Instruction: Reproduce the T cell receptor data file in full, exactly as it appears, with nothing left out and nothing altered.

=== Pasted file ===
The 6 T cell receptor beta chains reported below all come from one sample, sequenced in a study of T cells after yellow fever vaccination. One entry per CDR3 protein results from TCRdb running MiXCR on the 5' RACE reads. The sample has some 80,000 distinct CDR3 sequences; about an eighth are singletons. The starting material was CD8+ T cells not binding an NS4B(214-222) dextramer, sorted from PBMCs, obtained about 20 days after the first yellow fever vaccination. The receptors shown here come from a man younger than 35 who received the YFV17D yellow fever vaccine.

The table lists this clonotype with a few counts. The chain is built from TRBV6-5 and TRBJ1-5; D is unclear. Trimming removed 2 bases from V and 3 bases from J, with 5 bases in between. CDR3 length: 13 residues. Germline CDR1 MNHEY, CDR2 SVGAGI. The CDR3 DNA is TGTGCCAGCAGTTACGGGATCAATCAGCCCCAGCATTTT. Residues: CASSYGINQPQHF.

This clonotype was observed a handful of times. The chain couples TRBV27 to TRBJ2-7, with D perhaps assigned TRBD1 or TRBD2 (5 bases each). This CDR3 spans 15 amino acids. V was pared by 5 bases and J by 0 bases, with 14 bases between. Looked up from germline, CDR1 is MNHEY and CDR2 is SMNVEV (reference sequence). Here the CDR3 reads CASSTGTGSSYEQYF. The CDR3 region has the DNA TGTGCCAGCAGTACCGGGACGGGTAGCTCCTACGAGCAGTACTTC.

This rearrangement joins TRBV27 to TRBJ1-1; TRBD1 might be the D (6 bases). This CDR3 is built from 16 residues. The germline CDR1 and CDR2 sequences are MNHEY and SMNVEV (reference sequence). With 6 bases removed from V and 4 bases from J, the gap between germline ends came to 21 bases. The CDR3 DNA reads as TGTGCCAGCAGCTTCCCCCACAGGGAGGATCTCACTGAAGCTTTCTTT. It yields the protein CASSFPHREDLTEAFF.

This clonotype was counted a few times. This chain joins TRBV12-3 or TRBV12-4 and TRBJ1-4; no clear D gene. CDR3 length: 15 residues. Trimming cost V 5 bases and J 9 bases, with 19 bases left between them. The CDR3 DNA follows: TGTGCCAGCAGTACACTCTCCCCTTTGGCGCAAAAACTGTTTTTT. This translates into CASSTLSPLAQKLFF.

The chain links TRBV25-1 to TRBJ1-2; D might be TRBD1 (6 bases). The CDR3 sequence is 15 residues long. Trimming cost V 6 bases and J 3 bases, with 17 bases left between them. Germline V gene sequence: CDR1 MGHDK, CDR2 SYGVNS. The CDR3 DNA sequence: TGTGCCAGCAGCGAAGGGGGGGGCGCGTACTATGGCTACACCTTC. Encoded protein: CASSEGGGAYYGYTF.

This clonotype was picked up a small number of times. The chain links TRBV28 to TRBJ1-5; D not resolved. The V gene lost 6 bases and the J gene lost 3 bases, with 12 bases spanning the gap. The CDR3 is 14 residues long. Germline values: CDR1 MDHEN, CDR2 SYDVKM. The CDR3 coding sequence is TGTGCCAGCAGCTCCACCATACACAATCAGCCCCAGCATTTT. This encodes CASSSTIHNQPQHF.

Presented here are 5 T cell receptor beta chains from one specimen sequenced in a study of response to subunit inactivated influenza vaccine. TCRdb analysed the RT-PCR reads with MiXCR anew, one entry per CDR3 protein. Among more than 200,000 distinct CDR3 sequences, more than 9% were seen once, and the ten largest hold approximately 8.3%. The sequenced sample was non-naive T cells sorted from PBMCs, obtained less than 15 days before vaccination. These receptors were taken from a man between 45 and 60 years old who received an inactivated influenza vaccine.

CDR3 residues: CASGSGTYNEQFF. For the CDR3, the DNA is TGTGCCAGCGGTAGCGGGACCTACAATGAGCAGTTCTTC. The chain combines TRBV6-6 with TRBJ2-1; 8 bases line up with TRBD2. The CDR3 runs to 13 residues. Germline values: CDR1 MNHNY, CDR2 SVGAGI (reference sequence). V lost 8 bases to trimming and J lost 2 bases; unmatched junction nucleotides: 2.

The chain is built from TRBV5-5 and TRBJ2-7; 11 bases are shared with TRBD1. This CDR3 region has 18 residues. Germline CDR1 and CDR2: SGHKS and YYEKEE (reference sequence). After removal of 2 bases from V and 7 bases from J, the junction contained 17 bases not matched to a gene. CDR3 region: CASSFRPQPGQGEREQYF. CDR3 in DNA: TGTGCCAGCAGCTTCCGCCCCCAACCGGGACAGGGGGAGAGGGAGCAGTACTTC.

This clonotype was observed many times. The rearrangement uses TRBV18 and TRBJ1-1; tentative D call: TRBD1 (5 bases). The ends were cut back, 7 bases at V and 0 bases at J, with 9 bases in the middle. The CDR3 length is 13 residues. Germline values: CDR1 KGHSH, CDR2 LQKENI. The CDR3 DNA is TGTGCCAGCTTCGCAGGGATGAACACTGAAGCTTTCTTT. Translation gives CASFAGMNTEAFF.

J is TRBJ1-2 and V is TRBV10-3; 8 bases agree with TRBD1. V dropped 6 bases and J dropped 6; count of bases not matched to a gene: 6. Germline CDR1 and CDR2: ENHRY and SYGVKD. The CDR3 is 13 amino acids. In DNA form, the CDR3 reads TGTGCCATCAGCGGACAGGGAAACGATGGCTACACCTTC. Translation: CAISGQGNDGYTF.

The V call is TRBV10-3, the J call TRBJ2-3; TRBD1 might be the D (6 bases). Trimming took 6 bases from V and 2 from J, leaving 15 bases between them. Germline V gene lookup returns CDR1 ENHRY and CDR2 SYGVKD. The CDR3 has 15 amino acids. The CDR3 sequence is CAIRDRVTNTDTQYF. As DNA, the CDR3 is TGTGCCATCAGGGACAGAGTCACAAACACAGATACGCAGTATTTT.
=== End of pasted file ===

The 6 T cell receptor beta chains reported below all come from one sample, sequenced in a study of T cells after yellow fever vaccination. One entry per CDR3 protein results from TCRdb running MiXCR on the 5' RACE reads. The sample has some 80,000 distinct CDR3 sequences; about an eighth are singletons. The starting material was CD8+ T cells not binding an NS4B(214-222) dextramer, sorted from PBMCs, obtained about 20 days after the first yellow fever vaccination. The receptors shown here come from a man younger than 35 who received the YFV17D yellow fever vaccine.

The table lists this clonotype with a few counts. The chain is built from TRBV6-5 and TRBJ1-5; D is unclear. Trimming removed 2 bases from V and 3 bases from J, with 5 bases in between. CDR3 length: 13 residues. Germline CDR1 MNHEY, CDR2 SVGAGI. The CDR3 DNA is TGTGCCAGCAGTTACGGGATCAATCAGCCCCAGCATTTT. Residues: CASSYGINQPQHF.

This clonotype was observed a handful of times. The chain couples TRBV27 to TRBJ2-7, with D perhaps assigned TRBD1 or TRBD2 (5 bases each). This CDR3 spans 15 amino acids. V was pared by 5 bases and J by 0 bases, with 14 bases between. Looked up from germline, CDR1 is MNHEY and CDR2 is SMNVEV (reference sequence). Here the CDR3 reads CASSTGTGSSYEQYF. The CDR3 region has the DNA TGTGCCAGCAGTACCGGGACGGGTAGCTCCTACGAGCAGTACTTC.

This rearrangement joins TRBV27 to TRBJ1-1; TRBD1 might be the D (6 bases). This CDR3 is built from 16 residues. The germline CDR1 and CDR2 sequences are MNHEY and SMNVEV (reference sequence). With 6 bases removed from V and 4 bases from J, the gap between germline ends came to 21 bases. The CDR3 DNA reads as TGTGCCAGCAGCTTCCCCCACAGGGAGGATCTCACTGAAGCTTTCTTT. It yields the protein CASSFPHREDLTEAFF.

This clonotype was counted a few times. This chain joins TRBV12-3 or TRBV12-4 and TRBJ1-4; no clear D gene. CDR3 length: 15 residues. Trimming cost V 5 bases and J 9 bases, with 19 bases left between them. The CDR3 DNA follows: TGTGCCAGCAGTACACTCTCCCCTTTGGCGCAAAAACTGTTTTTT. This translates into CASSTLSPLAQKLFF.

The chain links TRBV25-1 to TRBJ1-2; D might be TRBD1 (6 bases). The CDR3 sequence is 15 residues long. Trimming cost V 6 bases and J 3 bases, with 17 bases left between them. Germline V gene sequence: CDR1 MGHDK, CDR2 SYGVNS. The CDR3 DNA sequence: TGTGCCAGCAGCGAAGGGGGGGGCGCGTACTATGGCTACACCTTC. Encoded protein: CASSEGGGAYYGYTF.

This clonotype was picked up a small number of times. The chain links TRBV28 to TRBJ1-5; D not resolved. The V gene lost 6 bases and the J gene lost 3 bases, with 12 bases spanning the gap. The CDR3 is 14 residues long. Germline values: CDR1 MDHEN, CDR2 SYDVKM. The CDR3 coding sequence is TGTGCCAGCAGCTCCACCATACACAATCAGCCCCAGCATTTT. This encodes CASSSTIHNQPQHF.

Presented here are 5 T cell receptor beta chains from one specimen sequenced in a study of response to subunit inactivated influenza vaccine. TCRdb analysed the RT-PCR reads with MiXCR anew, one entry per CDR3 protein. Among more than 200,000 distinct CDR3 sequences, more than 9% were seen once, and the ten largest hold approximately 8.3%. The sequenced sample was non-naive T cells sorted from PBMCs, obtained less than 15 days before vaccination. These receptors were taken from a man between 45 and 60 years old who received an inactivated influenza vaccine.

CDR3 residues: CASGSGTYNEQFF. For the CDR3, the DNA is TGTGCCAGCGGTAGCGGGACCTACAATGAGCAGTTCTTC. The chain combines TRBV6-6 with TRBJ2-1; 8 bases line up with TRBD2. The CDR3 runs to 13 residues. Germline values: CDR1 MNHNY, CDR2 SVGAGI (reference sequence). V lost 8 bases to trimming and J lost 2 bases; unmatched junction nucleotides: 2.

The chain is built from TRBV5-5 and TRBJ2-7; 11 bases are shared with TRBD1. This CDR3 region has 18 residues. Germline CDR1 and CDR2: SGHKS and YYEKEE (reference sequence). After removal of 2 bases from V and 7 bases from J, the junction contained 17 bases not matched to a gene. CDR3 region: CASSFRPQPGQGEREQYF. CDR3 in DNA: TGTGCCAGCAGCTTCCGCCCCCAACCGGGACAGGGGGAGAGGGAGCAGTACTTC.

This clonotype was observed many times. The rearrangement uses TRBV18 and TRBJ1-1; tentative D call: TRBD1 (5 bases). The ends were cut back, 7 bases at V and 0 bases at J, with 9 bases in the middle. The CDR3 length is 13 residues. Germline values: CDR1 KGHSH, CDR2 LQKENI. The CDR3 DNA is TGTGCCAGCTTCGCAGGGATGAACACTGAAGCTTTCTTT. Translation gives CASFAGMNTEAFF.

J is TRBJ1-2 and V is TRBV10-3; 8 bases agree with TRBD1. V dropped 6 bases and J dropped 6; count of bases not matched to a gene: 6. Germline CDR1 and CDR2: ENHRY and SYGVKD. The CDR3 is 13 amino acids. In DNA form, the CDR3 reads TGTGCCATCAGCGGACAGGGAAACGATGGCTACACCTTC. Translation: CAISGQGNDGYTF.

The V call is TRBV10-3, the J call TRBJ2-3; TRBD1 might be the D (6 bases). Trimming took 6 bases from V and 2 from J, leaving 15 bases between them. Germline V gene lookup returns CDR1 ENHRY and CDR2 SYGVKD. The CDR3 has 15 amino acids. The CDR3 sequence is CAIRDRVTNTDTQYF. As DNA, the CDR3 is TGTGCCATCAGGGACAGAGTCACAAACACAGATACGCAGTATTTT.